FACT CHECK: Is The Camp Fire The ‘Deadliest And Most Destructive’ Wildfire In California History?
California Sen. Kamala Harris claimed that the Camp Fire in California is the “deadliest and most destructive” wildfire in the state’s history.
Today I’m headed to Butte County, California to meet with firefighters, local officials, and evacuees impacted by the Camp Fire, now the deadliest and most destructive fire in our state’s history. We must do all we can to support ongoing response efforts.
— Kamala Harris (@KamalaHarris) November 18, 2018
“Today I’m headed to Butte County, California to meet with firefighters, local officials, and evacuees impacted by the Camp Fire, now the deadliest and most destructive fire in our state’s history,” she tweeted Nov. 18.
The Camp Fire in northern California, while not the largest by acreage, is the most destructive wildfire in the state’s history, having destroyed nearly 19,000 structures as of Sunday. It is also the most deadly, claiming the lives of at least 85 people.
The Camp Fire – named after Camp Creek Road, its place of origin – began on Nov. 8 and has burned 153,336 acres of land in Butte County, California. The state fire agency announced Sunday that it had been 100 percent contained, meaning a perimeter has been formed around the blaze.
The Woolsey Fire in southern California also began on Nov. 8 and burnt nearly 100,000 acres before it was contained.
The Camp Fire has destroyed more structures than any other wildfire in California state history, according to the California Department of Forestry and Fire Protection (Cal Fire). Of the 18,793 structures destroyed, 13,972 were residences, 528 were commercial structures and 4,293 were other buildings.
No other wildfire in California’s history has destroyed even half as many structures.
The Camp Fire is also the deadliest wildfire in California’s history. The latest count puts the death toll at 85, with more than 200 people still unaccounted for, leaving open the possibility that the death toll could rise. The Griffith Park wildfire of 1933, which killed 29 people, was the next deadliest.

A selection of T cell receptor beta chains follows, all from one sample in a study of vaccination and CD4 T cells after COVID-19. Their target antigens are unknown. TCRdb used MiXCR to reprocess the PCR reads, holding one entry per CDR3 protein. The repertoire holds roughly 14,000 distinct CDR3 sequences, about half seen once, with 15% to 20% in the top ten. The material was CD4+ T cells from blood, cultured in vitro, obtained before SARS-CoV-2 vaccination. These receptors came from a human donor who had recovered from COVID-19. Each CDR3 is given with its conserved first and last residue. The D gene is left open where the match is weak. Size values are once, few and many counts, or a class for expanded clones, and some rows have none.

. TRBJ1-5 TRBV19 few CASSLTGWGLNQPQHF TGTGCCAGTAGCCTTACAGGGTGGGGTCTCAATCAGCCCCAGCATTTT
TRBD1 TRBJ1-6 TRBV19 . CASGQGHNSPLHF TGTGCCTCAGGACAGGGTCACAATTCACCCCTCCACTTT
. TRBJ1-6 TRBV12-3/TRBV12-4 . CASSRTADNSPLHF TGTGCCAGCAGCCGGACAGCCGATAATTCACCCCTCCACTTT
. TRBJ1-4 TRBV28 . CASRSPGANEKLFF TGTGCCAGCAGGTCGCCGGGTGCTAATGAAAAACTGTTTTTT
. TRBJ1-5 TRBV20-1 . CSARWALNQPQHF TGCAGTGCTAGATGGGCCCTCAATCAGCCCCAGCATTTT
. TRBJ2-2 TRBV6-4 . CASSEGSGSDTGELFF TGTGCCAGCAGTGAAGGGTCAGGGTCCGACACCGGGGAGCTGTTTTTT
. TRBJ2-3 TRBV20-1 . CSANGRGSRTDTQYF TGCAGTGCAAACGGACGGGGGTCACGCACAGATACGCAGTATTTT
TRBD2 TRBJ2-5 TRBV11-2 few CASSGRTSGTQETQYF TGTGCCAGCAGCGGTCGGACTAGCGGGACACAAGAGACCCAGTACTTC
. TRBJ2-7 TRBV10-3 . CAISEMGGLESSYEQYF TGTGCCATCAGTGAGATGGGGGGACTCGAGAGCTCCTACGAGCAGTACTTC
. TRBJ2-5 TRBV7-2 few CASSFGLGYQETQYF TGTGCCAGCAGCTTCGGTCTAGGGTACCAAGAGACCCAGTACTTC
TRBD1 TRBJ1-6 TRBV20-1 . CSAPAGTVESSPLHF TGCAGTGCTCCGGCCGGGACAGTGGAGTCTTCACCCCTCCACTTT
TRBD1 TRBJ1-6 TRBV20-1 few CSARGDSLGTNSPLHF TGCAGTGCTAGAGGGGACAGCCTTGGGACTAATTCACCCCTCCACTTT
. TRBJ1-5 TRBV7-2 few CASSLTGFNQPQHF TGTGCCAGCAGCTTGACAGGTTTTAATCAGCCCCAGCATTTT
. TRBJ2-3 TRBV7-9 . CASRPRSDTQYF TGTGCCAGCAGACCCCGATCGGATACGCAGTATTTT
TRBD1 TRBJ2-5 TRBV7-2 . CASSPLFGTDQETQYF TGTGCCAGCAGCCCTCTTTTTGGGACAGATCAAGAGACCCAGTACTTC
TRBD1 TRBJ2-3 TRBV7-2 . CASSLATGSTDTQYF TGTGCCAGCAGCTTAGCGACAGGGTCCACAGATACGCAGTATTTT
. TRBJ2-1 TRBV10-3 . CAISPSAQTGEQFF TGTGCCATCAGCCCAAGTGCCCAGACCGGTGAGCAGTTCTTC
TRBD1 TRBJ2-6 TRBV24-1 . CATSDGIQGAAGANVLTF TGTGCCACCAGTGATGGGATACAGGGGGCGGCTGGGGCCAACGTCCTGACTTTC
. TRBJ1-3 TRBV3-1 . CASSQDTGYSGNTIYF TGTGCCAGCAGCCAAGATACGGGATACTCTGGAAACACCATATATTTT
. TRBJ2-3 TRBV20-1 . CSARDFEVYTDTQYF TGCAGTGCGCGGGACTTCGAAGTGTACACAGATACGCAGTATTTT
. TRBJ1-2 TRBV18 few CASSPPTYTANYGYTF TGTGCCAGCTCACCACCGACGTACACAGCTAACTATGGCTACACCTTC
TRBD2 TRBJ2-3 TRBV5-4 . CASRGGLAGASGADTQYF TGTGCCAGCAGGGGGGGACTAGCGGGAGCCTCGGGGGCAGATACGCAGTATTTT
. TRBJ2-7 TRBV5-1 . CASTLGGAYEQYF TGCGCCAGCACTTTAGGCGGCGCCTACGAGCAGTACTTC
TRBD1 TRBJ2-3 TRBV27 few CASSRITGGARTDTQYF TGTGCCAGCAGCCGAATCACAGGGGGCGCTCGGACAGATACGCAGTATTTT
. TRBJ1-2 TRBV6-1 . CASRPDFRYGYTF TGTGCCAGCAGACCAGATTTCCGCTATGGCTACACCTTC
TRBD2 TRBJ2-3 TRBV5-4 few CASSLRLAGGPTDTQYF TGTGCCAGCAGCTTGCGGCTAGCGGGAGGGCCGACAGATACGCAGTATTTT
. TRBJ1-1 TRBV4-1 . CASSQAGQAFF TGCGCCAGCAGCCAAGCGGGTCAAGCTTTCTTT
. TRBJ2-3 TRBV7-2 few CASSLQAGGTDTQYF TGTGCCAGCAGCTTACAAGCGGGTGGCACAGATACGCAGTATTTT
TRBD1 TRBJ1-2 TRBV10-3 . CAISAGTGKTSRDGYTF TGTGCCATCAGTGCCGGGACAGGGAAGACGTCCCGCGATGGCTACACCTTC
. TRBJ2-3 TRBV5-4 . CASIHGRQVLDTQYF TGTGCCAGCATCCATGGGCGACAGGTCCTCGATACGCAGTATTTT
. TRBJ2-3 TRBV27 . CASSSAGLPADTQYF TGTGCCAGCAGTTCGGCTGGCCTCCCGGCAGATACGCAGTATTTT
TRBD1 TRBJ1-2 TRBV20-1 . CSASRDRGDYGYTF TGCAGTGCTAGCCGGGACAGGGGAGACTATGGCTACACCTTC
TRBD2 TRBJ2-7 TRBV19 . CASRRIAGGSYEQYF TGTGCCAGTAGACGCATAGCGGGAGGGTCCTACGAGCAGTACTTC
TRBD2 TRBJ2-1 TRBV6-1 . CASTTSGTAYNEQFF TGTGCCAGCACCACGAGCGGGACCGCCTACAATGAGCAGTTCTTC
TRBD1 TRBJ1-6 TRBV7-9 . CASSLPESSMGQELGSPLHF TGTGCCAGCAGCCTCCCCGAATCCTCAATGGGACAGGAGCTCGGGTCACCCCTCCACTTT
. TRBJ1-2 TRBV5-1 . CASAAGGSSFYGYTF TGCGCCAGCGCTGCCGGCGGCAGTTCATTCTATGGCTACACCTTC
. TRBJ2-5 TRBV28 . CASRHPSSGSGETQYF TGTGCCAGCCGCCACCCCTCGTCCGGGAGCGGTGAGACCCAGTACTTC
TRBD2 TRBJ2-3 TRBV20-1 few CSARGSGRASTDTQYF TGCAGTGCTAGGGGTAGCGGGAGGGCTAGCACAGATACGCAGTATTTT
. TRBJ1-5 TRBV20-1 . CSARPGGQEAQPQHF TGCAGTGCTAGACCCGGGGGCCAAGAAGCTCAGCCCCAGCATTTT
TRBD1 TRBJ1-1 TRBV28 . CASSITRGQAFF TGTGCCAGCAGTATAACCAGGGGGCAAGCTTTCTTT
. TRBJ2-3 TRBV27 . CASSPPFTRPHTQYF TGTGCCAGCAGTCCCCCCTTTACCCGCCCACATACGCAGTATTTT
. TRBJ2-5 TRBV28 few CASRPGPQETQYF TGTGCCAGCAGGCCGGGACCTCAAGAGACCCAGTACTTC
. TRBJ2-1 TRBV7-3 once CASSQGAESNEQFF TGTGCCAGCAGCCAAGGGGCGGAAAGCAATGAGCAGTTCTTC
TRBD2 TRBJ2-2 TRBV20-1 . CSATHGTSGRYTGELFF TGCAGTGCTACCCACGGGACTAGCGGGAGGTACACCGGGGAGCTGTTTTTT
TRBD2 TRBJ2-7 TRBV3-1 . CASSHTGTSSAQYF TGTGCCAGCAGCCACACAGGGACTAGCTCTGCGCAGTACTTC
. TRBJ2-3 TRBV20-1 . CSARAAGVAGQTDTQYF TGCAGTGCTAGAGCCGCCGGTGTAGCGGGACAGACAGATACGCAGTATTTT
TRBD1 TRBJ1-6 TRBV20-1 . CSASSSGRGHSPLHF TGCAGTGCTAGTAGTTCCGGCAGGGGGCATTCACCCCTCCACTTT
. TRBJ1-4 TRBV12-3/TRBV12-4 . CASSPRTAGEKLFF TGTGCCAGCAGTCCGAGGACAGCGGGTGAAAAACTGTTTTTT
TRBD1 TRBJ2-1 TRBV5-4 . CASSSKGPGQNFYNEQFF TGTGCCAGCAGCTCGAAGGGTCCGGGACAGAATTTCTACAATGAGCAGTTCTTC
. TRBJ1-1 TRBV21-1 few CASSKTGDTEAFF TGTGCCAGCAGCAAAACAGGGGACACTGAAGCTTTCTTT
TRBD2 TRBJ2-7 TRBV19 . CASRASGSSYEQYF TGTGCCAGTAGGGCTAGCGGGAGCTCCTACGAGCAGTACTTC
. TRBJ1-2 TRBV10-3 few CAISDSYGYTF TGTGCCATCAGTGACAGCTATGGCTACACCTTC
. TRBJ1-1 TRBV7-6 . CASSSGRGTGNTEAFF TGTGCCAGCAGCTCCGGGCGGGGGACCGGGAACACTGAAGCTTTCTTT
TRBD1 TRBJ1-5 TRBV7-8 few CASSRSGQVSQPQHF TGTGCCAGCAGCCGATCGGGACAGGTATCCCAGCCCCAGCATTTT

The cause of the fire is still under investigation and might take months to determine. Some allege that Pacific Gas and Electric Co. may be at fault. The utility reported a power line outage in Butte County only minutes before Cal Fire received word of the fire.
The cause of the Tubbs fire from last October, the second most destructive wildfire in California state history, is still being investigated more than a year later. The Tubbs fire destroyed over 5,000 structures in Napa and Sonoma counties.
Many experts suggest that a combination of dry conditions and strong winds contributed to the destructiveness of the Camp Fire.
A lack of rain in recent months had created “mid-summer-like conditions,” Tim Chavez, a fire behavior analyst for Cal Fire, told CNN.
Most of California is experiencing some degree of drought, according to the National Integrated Drought Information System, with 59 percent experiencing moderate drought and 18 percent experiencing severe to extreme drought.
Late fall winds, commonly known as the Santa Anas, were key to spreading the recent wildfires, according to experts. “The biggest factor was wind,” Philip Dennison, a professor at the University of Utah and an expert on wildfires, told ABC News. “With wind speeds as high as they were, there was nothing firefighters could do to stop the advance of the fires.”
While the Camp Fire has destroyed more buildings and killed more people than any other wildfire in state history, it’s not the largest by acreage. The Mendocino Complex fire from July of this year was the largest recorded, burning 459,123 acres. However, it only destroyed 280 structures and killed one person, according to Cal Fire.
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